During a recent law school lecture, U.S. Supreme Court Justice Antonin Scalia helped to dispel the damaging stereotype of black incompetence. Specifically, Scalia refuted the widely held belief that Justice Clarence Thomas is his puppet when he indicated that it was Thomas who had led him further to the right over the past two decades, rather than the other way around. As I wrote in an article nearly 10 years ago, Thomas is anything but Scalia’s flunky, and claims to the contrary, even when made by other blacks, are often rooted in the myth that blacks cannot think for themselves.

Scalia’s comment about Thomas’ impact on his jurisprudence made me think more deeply about the powerful influence that Thomas, the only black person on the court, may have on his colleagues during their deliberations on the Fisher v. University of Texas-Austin affirmative action case. Indeed, Thomas’ arguments about the stigma of race-based affirmative action have been appealing to many well-intentioned individuals who question affirmative action, not because they believe that racial disadvantage and bias no longer exist, but instead because of the harms that they believe affirmative action may present to its beneficiaries. Even I, a black Democrat who supports affirmative action, was moved by parts of Thomas’ dissent in Grutter v. Bollinger, such as his questions about law schools’ use of the LSAT in their admissions processes. This time, Justice Sandra Day O’Connor’s narrative of how "affirmative action" created a space for her on the court will not be present as a counterweight to Thomas’ arguments. However, Justice Sonia Soto­mayor’s compelling account of how affirmative action can transform the lives of real people will be highly visible.

That said, as our Supreme Court justices deliberate on the Fisher case, I hope that they also consider the critical ways in which Thomas’ life offers yet another example of affirmative action working in the right way. After all, some might argue that Thomas is a beneficiary of affirmative action (whether or not he directly was) because he had not accrued, before his appointment, the conventional achievements that seem to be near-requirements for a seat on the court. For example, unlike justices Stephen Breyer, Elena Kagan and John Roberts, Thomas did not clerk for a Supreme Court justice, or like justices Samuel Alito and Scalia, for a federal appellate judge. Additionally, Thomas served for a shorter period of time as a federal court of appeals judge than many of his peers on the court, except for Roberts, who served for a similar period, and Kagan, who never served on the court of appeals.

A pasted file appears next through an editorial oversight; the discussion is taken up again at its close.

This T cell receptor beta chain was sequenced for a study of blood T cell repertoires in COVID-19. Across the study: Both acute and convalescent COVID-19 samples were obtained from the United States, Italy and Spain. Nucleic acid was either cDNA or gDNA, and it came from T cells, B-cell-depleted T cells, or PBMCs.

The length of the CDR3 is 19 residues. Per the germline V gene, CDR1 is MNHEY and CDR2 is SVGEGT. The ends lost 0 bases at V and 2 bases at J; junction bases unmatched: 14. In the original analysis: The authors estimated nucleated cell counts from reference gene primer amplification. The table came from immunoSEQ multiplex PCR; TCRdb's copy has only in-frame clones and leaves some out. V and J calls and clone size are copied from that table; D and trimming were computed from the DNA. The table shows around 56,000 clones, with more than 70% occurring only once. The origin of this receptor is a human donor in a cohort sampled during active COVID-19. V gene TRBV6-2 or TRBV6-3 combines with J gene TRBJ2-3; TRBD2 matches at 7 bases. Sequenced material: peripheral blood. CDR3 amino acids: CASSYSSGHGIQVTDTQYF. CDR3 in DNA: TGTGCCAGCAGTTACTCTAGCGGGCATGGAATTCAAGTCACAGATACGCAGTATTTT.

Yet, what President George H.W. Bush may have recognized when he appointed Thomas to the court is that these traditional conceptions of "merit" are not only unnecessary for distinguished service on the court, but also are, in many ways, "raced" and exclusionary. After all, like many beneficiaries of affirmative action today, Thomas encountered major barriers that made it extremely difficult, if not impossible, for him to achieve the usual credentials before his appointment.

For instance, when Thomas graduated from law school, there were very few black federal judges who could hire law clerks, and even fewer white judges who hired black clerks at all. Indeed, prior to Justice Thurgood Marshall’s service on the court, only one African-American had ever served as a U.S. Supreme Court law clerk for any justice. Even today, black judges hire the vast majority of African-American law clerks at the federal level. Additionally, although Thomas had graduated from Yale Law School, he faced severe discrimination on the job market that excluded him from the top-flight law firm jobs and legal positions that tend to set young attorneys down the path toward the type of credentials that justices today tend to possess.

INTELLECTUAL FIREPOWER

Yet, regardless of any disagreements that one may have with Thomas’ votes or positions, it is difficult to say that he has not performed his job as a justice well, demonstrating an intellectual firepower that has made an acknowledged impact on Scalia, who is known for his independence.

Moreover, Thomas has repeatedly demonstrated the many benefits of diversity through his performance on the bench. His jurisprudence on education, desegregation and criminal cases all reveal not just a conservative bent, but uniquely raced, conservative positions that have altered his peers’ and our understanding on a number of legal issues.

Who can forget the impact of Thomas’ question about whether a burning cross could hold any other meaning than to invoke fear and terrorize a population in the First Amendment case Virginia v. Black? Likewise, Thomas’ opinions — many of which detail legal conclusions and analyses that stand in stark contrast with the perspectives of many African-Americans — further in some ways Grutter‘s declaration that meaningful intragroup diversity is needed to combat stereotypes about a monolithic minority viewpoint.

In the end, when Scalia and other justices engage in their deliberations on Fisher, I hope that they pause to reflect on the many contributions that Thomas has made to the court and their own thinking and jurisprudence. I hope they ask themselves what would have been lost without his voice on the bench. And I hope they consider the contributions that will be lost at institutions across the nation if they choose to render a decision that will deprive those schools’ students of minority voices, much like Thomas’, as part of their own education.

Angela Onwuachi-Willig is the Charles and Marion Kierscht Professor at the University of Iowa College of Law. She teaches and writes in the fields of anti-discrimination law and critical race theory and is the author of the forthcoming book According to Our Hearts: Rhinelander v. Rhinelander and the Law of the Multiracial Family (Yale University Press).